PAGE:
Research Advisor: Dr. Jennifer Hampton
Pseudocapacitive materials like hexacyanoferrate have greater energy storage capabilities than standard capacitors while maintaining an ability to charge and discharge quickly. By modifying the surface of an electrodeposited nickel thin film with a layer of hexacyanoferrate, we can enhance its electrochemical properties. Charging and discharging these modified films using cyclic voltammetry (CV) allows us to obtain a measurement of the electrochemically active iron in the film. To determine how closely this resembles the full amount of iron in the film, we measure the films’ composition using particle-induce x-ray emission (PIXE). We also vary the amount of nickel deposited, both to compare the electrolysis value of charge deposited to the PIXE measurement of nickel in the film, and also to measure how varying the thickness of the nickel surface to which hexacyanoferrate adheres affects the presence of iron in the film. Comparisons of the CV and PIXE measurements show agreement in nickel levels but disagreement in iron levels. PIXE measurements of iron in the film have positive correlation with nickel in the film, possibly because there is more nickel available to be incorporated into the hexacyanoferrate crystal lattice. This correlation between PIXE nickel and PIXE iron measurements suggests that PIXE provides a reliable measure of iron in the film. This in turn implies that a variable proportion of total iron in a given film is electrochemically active.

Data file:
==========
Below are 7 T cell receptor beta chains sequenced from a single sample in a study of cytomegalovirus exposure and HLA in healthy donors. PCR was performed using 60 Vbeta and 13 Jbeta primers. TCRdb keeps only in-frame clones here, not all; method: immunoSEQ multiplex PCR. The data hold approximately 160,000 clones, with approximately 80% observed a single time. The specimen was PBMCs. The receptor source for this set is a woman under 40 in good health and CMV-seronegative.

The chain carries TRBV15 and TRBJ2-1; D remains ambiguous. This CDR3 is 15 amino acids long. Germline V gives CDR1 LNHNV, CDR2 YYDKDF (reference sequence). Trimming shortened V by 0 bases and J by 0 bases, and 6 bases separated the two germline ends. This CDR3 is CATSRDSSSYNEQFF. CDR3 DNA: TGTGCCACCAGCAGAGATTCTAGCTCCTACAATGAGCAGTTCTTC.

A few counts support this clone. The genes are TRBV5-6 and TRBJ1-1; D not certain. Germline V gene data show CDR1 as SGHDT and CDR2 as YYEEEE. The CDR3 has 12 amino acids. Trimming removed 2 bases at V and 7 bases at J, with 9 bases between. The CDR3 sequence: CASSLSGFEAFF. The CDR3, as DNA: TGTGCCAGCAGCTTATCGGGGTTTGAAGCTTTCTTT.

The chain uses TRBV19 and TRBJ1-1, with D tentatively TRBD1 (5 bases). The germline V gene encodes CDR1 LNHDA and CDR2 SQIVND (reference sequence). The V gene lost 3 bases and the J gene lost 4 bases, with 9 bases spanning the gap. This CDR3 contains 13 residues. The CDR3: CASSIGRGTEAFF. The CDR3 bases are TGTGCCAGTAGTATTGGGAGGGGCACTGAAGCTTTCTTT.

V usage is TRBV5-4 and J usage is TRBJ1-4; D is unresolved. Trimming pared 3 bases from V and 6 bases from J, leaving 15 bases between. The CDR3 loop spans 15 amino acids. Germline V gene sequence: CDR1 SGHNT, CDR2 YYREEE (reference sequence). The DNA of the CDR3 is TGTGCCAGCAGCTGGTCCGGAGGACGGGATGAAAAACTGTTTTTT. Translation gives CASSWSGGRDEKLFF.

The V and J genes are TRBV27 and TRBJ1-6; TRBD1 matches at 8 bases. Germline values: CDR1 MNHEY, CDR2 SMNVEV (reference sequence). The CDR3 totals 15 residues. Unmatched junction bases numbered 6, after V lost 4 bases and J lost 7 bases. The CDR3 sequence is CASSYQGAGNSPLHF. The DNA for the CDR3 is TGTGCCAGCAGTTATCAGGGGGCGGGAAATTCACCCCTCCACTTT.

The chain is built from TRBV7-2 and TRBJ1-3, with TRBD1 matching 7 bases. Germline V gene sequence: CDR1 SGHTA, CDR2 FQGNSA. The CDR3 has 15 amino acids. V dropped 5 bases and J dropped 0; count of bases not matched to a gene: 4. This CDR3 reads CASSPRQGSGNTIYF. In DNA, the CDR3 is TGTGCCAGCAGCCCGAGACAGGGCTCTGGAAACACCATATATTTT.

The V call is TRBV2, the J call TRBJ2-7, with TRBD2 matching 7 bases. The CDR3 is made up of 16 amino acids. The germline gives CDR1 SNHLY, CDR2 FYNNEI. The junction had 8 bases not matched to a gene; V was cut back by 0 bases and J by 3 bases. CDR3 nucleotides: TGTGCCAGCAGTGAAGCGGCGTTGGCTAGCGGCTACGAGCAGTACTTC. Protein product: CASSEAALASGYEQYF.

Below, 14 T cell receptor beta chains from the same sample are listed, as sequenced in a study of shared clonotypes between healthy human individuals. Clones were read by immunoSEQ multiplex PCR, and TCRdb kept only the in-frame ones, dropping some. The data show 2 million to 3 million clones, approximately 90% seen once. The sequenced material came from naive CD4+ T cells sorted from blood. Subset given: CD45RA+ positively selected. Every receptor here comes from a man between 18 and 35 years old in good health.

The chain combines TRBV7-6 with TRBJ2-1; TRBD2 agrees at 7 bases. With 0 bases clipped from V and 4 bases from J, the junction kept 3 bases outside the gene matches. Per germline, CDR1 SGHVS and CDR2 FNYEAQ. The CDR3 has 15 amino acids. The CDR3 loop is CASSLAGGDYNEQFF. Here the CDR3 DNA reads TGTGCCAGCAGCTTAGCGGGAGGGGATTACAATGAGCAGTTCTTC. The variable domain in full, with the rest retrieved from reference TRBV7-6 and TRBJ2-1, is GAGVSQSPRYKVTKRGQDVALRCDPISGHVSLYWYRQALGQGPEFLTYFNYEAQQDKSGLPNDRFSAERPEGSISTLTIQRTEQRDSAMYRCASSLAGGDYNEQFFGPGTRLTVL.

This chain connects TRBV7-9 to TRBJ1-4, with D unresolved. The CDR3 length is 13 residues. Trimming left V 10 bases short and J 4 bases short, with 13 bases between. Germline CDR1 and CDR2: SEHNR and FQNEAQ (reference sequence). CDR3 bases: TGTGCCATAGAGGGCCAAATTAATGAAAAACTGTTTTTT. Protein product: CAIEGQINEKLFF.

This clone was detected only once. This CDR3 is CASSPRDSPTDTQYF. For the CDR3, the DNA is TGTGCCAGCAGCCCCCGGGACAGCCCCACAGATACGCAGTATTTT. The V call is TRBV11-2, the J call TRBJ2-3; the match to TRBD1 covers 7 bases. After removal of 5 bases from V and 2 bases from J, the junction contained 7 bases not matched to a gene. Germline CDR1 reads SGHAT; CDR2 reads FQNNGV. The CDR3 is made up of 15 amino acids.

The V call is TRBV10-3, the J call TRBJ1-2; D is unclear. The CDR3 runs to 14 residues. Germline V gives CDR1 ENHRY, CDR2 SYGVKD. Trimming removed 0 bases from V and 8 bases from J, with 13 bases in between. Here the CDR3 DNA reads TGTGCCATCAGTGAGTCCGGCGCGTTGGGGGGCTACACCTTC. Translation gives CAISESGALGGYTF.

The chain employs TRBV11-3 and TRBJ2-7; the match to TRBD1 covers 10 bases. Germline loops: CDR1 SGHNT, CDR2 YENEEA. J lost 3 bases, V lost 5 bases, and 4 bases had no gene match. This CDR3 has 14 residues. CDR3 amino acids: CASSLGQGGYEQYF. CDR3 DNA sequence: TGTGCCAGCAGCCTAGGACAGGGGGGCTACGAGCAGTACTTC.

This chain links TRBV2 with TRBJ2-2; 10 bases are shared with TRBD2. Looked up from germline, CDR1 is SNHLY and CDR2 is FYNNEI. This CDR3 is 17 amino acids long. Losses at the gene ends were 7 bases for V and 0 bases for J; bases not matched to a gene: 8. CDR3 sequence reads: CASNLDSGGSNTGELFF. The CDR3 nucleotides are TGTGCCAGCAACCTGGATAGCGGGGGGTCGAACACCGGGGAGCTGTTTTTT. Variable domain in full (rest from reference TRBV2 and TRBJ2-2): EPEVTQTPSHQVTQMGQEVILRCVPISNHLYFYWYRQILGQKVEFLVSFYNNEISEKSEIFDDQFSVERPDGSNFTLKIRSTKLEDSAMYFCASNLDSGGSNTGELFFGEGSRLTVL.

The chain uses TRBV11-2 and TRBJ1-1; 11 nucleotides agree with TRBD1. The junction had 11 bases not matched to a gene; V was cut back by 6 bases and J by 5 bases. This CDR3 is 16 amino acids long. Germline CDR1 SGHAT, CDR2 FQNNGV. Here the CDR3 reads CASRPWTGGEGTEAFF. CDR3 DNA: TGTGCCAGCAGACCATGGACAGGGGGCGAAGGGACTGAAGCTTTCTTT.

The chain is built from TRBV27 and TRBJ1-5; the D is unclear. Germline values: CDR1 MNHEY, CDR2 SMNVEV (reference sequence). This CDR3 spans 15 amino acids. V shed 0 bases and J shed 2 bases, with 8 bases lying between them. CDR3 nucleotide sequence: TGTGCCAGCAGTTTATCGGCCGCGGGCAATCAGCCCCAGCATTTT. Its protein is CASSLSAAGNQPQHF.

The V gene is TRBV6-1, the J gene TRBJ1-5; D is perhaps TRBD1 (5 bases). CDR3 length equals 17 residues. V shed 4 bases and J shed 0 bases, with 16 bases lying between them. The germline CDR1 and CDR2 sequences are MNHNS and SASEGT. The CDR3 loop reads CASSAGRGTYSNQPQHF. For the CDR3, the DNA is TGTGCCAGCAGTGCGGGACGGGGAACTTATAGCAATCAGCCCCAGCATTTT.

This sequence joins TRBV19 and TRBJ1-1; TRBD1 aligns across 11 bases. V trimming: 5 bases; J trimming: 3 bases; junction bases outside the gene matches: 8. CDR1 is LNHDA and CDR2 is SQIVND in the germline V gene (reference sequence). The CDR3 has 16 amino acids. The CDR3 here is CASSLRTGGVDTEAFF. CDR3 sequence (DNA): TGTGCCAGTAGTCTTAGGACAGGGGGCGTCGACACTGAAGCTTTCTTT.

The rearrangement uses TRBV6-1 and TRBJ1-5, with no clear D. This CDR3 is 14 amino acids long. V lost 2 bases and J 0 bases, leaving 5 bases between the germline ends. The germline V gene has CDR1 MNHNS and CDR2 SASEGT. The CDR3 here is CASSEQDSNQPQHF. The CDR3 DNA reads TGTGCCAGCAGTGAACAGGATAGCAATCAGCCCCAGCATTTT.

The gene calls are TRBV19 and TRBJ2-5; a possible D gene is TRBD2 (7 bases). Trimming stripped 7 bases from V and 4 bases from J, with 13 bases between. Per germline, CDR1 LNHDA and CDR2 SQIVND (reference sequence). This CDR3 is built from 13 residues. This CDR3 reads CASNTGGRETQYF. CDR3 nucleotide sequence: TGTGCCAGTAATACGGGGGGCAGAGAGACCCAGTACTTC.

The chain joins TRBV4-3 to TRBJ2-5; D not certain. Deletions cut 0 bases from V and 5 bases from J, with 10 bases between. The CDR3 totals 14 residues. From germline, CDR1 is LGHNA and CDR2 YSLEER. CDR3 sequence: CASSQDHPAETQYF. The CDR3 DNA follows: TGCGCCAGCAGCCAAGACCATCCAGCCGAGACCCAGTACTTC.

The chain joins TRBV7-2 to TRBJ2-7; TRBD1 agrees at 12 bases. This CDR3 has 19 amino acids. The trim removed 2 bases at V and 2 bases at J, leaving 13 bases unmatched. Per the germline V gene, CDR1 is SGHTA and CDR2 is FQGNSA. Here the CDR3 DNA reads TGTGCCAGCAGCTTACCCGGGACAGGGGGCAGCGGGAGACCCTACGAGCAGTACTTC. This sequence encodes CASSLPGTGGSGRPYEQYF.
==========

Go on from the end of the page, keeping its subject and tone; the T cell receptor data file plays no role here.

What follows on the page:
This research was made possible by the Hope College Department of Physics Frissel Research Fund, and the National Science Foundation under NSF-RUI Grant No. DMR-1104725, NSF-MRI Grant No. CHE-0959282, and NSF-MRI/RUI Grant No.0319523.